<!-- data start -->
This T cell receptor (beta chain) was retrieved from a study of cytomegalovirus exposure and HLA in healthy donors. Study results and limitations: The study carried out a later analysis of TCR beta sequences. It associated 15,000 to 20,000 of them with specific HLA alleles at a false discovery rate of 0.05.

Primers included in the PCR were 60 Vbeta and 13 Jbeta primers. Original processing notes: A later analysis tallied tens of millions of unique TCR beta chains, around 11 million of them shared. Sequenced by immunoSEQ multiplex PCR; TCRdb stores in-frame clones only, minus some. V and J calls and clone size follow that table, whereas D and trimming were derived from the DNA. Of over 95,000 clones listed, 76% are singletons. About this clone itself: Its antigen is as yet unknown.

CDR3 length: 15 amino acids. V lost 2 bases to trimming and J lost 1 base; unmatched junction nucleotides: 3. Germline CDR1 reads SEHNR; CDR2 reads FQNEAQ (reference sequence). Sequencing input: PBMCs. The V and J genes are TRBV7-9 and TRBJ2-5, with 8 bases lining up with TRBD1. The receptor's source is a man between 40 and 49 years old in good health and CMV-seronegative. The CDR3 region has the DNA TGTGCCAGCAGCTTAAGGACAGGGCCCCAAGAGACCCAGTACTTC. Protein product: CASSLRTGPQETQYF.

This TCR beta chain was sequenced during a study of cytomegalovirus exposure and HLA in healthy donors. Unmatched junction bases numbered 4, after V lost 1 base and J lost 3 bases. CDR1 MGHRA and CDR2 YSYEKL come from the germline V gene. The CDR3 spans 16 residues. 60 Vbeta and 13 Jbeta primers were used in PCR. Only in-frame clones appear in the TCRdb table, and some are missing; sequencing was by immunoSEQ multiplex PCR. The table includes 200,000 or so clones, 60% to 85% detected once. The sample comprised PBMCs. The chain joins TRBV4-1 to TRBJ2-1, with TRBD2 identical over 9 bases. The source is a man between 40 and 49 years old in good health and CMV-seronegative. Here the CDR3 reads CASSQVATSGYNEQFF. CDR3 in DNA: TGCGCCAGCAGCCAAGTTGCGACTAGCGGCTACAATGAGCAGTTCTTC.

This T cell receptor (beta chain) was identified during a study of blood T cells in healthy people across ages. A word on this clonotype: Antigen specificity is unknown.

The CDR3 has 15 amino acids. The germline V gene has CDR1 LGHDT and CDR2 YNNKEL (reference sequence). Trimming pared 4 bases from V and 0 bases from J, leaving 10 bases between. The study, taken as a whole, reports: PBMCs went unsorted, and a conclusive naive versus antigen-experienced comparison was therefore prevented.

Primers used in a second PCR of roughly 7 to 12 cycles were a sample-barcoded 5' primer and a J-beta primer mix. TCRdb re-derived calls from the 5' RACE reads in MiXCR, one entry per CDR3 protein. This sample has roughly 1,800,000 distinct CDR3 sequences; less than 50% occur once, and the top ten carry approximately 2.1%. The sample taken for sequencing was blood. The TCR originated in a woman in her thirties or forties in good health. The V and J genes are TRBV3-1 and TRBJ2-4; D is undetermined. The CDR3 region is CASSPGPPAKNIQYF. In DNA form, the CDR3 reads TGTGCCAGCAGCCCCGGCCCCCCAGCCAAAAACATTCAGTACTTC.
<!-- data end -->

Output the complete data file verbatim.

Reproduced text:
This T cell receptor (beta chain) was retrieved from a study of cytomegalovirus exposure and HLA in healthy donors. Study results and limitations: The study carried out a later analysis of TCR beta sequences. It associated 15,000 to 20,000 of them with specific HLA alleles at a false discovery rate of 0.05.

Primers included in the PCR were 60 Vbeta and 13 Jbeta primers. Original processing notes: A later analysis tallied tens of millions of unique TCR beta chains, around 11 million of them shared. Sequenced by immunoSEQ multiplex PCR; TCRdb stores in-frame clones only, minus some. V and J calls and clone size follow that table, whereas D and trimming were derived from the DNA. Of over 95,000 clones listed, 76% are singletons. About this clone itself: Its antigen is as yet unknown.

CDR3 length: 15 amino acids. V lost 2 bases to trimming and J lost 1 base; unmatched junction nucleotides: 3. Germline CDR1 reads SEHNR; CDR2 reads FQNEAQ (reference sequence). Sequencing input: PBMCs. The V and J genes are TRBV7-9 and TRBJ2-5, with 8 bases lining up with TRBD1. The receptor's source is a man between 40 and 49 years old in good health and CMV-seronegative. The CDR3 region has the DNA TGTGCCAGCAGCTTAAGGACAGGGCCCCAAGAGACCCAGTACTTC. Protein product: CASSLRTGPQETQYF.

This TCR beta chain was sequenced during a study of cytomegalovirus exposure and HLA in healthy donors. Unmatched junction bases numbered 4, after V lost 1 base and J lost 3 bases. CDR1 MGHRA and CDR2 YSYEKL come from the germline V gene. The CDR3 spans 16 residues. 60 Vbeta and 13 Jbeta primers were used in PCR. Only in-frame clones appear in the TCRdb table, and some are missing; sequencing was by immunoSEQ multiplex PCR. The table includes 200,000 or so clones, 60% to 85% detected once. The sample comprised PBMCs. The chain joins TRBV4-1 to TRBJ2-1, with TRBD2 identical over 9 bases. The source is a man between 40 and 49 years old in good health and CMV-seronegative. Here the CDR3 reads CASSQVATSGYNEQFF. CDR3 in DNA: TGCGCCAGCAGCCAAGTTGCGACTAGCGGCTACAATGAGCAGTTCTTC.

This T cell receptor (beta chain) was identified during a study of blood T cells in healthy people across ages. A word on this clonotype: Antigen specificity is unknown.

The CDR3 has 15 amino acids. The germline V gene has CDR1 LGHDT and CDR2 YNNKEL (reference sequence). Trimming pared 4 bases from V and 0 bases from J, leaving 10 bases between. The study, taken as a whole, reports: PBMCs went unsorted, and a conclusive naive versus antigen-experienced comparison was therefore prevented.

Primers used in a second PCR of roughly 7 to 12 cycles were a sample-barcoded 5' primer and a J-beta primer mix. TCRdb re-derived calls from the 5' RACE reads in MiXCR, one entry per CDR3 protein. This sample has roughly 1,800,000 distinct CDR3 sequences; less than 50% occur once, and the top ten carry approximately 2.1%. The sample taken for sequencing was blood. The TCR originated in a woman in her thirties or forties in good health. The V and J genes are TRBV3-1 and TRBJ2-4; D is undetermined. The CDR3 region is CASSPGPPAKNIQYF. In DNA form, the CDR3 reads TGTGCCAGCAGCCCCGGCCCCCCAGCCAAAAACATTCAGTACTTC.